We got home and they said they had an announcement to make like they were calling a press conference. They didn’t want to spend that £2,950 on Disneyland, they wanted it to pay for that guy to have somewhere to live. FUCKING HELL KIDS WE’RE GOING IN THE MORNING.— sixthformpoet (@sixthformpoet) June 9, 2019
He tried to explain to the children that it was a complicated issue but they were “adamant” about helping the man. Since there was no refunding the trip at that point, he went back and gave the man as much money as he could to stay in a hostel. They ended up staying in touch, and the author invited the man over on Christmas.
He said ok thank you and I drove him to a hostel and booked him in. We stayed in touch and he came round for Christmas Day. Bless him he brought a cuddly Mickey and Minnie Mouse with him. Lovely - MERRY CHRISTMAS.— sixthformpoet (@sixthformpoet) June 9, 2019
Part three of this story takes us back around to that same Christmas day. Matt starts off the story by writing about his family had lived next door to a couple, Lucy and Tim, until Tim suddenly passed away. He offered Lucy his condolences at the time and gave her his number in case she ever needed anything.
Two years ago, completely out of the blue, Tim died. I wend round with some flowers and a card and said look I don’t want to intrude, I just want you to know that we’re here if you need us. I gave her my number. She didn’t use it.— sixthformpoet (@sixthformpoet) June 9, 2019
She didn’t reach out to him for 18 months, and when she did—well, we’ll just let Matt explain what happened next:
I said ok I’m coming over, can you let me in? She said no I’ve taken pills I can’t move but the kitchen door is open. I got someone to call an ambulance and went outside to climb over the fence. In my shorts and t-shirt. On Christmas night.— sixthformpoet (@sixthformpoet) June 9, 2019
I said I have no idea tbh what exactly have you done? Pills she said. PILLS AND GIN. I said ok how many pills? Honest to god she said four. I went FOUR IS THAT ALL?! (I mean my clothes were a mess!!) How many gins? She said two large ones. ARE YOU KIDDING ME?— sixthformpoet (@sixthformpoet) June 9, 2019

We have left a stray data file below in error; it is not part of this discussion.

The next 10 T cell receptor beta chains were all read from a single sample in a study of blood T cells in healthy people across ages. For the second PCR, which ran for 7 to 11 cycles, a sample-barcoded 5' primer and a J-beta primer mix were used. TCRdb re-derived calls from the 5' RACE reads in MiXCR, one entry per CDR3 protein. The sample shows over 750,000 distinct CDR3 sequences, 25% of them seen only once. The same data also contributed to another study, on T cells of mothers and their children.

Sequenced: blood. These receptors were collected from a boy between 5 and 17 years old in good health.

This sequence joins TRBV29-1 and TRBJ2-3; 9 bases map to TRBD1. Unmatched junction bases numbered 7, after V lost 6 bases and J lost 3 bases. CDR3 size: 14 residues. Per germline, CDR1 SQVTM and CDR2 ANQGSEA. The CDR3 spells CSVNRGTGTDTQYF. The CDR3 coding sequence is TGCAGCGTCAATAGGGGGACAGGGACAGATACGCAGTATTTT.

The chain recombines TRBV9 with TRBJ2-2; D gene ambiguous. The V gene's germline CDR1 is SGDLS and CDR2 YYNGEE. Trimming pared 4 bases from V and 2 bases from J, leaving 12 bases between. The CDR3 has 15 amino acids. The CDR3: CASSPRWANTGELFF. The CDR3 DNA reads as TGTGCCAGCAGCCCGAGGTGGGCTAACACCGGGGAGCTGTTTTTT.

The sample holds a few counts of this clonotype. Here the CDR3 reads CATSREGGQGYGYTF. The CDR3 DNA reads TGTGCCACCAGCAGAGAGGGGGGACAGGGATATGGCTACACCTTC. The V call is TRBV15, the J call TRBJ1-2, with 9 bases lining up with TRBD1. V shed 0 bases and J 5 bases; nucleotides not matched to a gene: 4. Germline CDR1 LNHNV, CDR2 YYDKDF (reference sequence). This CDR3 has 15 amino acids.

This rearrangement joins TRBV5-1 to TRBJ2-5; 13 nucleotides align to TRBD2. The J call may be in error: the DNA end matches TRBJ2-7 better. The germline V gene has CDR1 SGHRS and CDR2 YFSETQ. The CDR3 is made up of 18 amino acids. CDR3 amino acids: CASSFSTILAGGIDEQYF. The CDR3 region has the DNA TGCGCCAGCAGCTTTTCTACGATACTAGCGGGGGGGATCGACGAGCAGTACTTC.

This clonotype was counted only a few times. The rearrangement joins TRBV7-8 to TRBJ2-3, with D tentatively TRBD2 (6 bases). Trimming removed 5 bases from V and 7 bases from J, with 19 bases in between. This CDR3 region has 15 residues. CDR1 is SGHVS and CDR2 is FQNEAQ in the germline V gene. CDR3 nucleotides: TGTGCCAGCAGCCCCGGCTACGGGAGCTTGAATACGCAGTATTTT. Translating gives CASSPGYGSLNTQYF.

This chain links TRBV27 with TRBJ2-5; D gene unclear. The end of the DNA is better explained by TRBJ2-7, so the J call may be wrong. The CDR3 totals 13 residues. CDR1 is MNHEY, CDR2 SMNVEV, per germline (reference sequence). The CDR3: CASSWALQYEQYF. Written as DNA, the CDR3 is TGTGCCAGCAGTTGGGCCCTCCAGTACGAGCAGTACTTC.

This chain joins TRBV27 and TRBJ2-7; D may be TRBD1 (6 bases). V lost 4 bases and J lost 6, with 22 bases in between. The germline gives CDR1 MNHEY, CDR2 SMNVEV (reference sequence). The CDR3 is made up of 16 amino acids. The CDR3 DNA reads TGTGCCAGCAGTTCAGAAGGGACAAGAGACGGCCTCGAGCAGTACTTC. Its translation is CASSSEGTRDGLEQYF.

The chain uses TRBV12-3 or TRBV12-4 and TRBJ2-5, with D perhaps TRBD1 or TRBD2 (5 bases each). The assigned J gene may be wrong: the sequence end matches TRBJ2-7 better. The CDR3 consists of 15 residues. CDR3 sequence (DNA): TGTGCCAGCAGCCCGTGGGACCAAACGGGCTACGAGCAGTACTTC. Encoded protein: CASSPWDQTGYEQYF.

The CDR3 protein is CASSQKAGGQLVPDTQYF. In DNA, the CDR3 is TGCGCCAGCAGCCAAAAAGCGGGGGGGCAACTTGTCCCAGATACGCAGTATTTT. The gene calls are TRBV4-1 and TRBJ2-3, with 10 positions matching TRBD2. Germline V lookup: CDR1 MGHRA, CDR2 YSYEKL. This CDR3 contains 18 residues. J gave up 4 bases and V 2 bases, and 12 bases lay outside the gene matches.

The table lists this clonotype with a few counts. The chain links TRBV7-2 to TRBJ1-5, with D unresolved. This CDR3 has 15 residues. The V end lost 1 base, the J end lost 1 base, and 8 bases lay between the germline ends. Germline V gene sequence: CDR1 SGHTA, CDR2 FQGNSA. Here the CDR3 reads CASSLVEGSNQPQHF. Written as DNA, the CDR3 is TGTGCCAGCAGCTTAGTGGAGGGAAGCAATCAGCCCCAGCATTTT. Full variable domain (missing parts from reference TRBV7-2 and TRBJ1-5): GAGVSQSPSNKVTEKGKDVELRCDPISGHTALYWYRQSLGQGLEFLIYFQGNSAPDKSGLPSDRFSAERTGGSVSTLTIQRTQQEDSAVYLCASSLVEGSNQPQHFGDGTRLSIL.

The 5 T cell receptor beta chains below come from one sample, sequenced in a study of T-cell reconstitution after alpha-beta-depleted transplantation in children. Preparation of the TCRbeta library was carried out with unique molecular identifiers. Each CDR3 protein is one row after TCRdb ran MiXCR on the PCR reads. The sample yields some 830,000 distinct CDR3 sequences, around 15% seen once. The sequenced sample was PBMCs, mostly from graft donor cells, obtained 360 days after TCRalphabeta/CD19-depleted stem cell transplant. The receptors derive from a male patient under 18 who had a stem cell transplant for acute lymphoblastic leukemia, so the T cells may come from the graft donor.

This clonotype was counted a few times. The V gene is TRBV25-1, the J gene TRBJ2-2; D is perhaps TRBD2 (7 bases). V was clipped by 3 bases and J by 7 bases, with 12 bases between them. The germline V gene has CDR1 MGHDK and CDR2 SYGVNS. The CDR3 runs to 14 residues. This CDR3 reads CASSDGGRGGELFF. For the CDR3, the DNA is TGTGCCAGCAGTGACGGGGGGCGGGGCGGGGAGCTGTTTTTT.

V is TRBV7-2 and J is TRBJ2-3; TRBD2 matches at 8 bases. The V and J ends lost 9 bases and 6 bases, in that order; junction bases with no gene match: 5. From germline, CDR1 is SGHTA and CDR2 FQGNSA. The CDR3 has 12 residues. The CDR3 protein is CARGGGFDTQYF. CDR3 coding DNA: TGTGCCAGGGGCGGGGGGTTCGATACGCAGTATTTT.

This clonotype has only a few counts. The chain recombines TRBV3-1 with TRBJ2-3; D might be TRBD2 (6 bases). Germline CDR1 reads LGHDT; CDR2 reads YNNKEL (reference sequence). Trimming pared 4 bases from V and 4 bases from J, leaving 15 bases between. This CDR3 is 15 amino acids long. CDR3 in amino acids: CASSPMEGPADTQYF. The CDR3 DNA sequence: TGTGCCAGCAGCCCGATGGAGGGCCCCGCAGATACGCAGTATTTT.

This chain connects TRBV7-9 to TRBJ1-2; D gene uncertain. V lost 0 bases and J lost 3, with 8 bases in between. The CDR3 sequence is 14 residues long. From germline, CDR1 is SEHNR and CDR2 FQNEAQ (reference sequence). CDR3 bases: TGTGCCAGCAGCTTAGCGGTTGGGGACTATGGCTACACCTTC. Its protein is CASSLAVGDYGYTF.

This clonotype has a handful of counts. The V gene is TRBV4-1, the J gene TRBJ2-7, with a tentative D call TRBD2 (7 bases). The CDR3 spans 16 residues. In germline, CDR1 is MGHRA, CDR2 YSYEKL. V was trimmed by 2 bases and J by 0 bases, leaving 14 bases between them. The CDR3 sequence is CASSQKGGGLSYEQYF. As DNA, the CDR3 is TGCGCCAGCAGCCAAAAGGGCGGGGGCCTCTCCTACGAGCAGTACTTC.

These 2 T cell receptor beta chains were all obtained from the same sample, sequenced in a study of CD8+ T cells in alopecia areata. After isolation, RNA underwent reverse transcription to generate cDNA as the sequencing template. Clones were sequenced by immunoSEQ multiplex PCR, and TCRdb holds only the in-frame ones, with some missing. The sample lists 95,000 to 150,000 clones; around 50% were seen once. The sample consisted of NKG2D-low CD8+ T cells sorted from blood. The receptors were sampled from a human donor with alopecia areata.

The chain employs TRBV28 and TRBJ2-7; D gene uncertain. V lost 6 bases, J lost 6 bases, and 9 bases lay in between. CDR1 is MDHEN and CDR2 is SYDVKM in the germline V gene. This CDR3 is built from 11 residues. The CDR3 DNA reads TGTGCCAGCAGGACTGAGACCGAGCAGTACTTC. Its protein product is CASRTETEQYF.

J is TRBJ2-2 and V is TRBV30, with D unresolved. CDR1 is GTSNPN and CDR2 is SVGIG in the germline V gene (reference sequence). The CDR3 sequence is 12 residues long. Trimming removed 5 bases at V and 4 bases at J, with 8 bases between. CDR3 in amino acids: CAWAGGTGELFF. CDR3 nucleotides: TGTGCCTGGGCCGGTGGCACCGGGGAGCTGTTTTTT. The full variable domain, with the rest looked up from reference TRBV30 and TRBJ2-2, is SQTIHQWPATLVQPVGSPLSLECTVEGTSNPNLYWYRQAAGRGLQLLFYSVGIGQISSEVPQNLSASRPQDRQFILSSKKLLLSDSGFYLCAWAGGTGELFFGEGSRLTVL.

The paramedic asks how many gins and again Lucy looks at me first, arches a brow and LIES THROUGH HER TEETH. Twelve gins, she says. Christ.— sixthformpoet (@sixthformpoet) June 9, 2019
And then, incredibly, everything came round full circle. Lucy ended up engaged to John, the homeless man from the other part of the story. “Next year they’ll get married in the exact same village in which this story began,” wrote @sixthformpoet.
Everyone including John, our homeless friend from Part Two, remember? They got along famously and to cut a long story short THEY JUST GOT ENGAGED. Next year they’ll get married in the exact same village in which this story began. AWWWWWWWW.— sixthformpoet (@sixthformpoet) June 9, 2019
Matt’s story has since been shared and liked thousands of times, and the consensus of people agree that the story would lend itself perfectly to a limited series or film.
Please Matt, write the screenplay, contact Richard Curtis or whoever, the world needs this!— Jeffw (@Jeffwni) June 9, 2019
(also, I already have a book with your name on it, I'd totally buy a longer version of this)
Seriously, if this isn’t made into a multi series Netflix show I don’t know what the world is coming to.— Chöpstick 🇪🇺 (@Chops_Top_Fives) June 9, 2019
Secure the movie rights to your story before someone else does— midnite because mma (@123midnite) June 9, 2019
These 3 stories are the Love Actually sequel we all need and deserve pic.twitter.com/bKLs6QTtZ7— Mr Rochester's ward 🇪🇺 (@poca_loco) June 9, 2019
Clearly, the world needs this story and it seems like only a matter of time! Come on Netflix, do your thing.
Stacey Ritzen is a reporter and editor based in West Philadelphia with over 10 years' experience covering pop culture, web culture, entertainment, and news. You can follow her on Twitter @staceyritzen.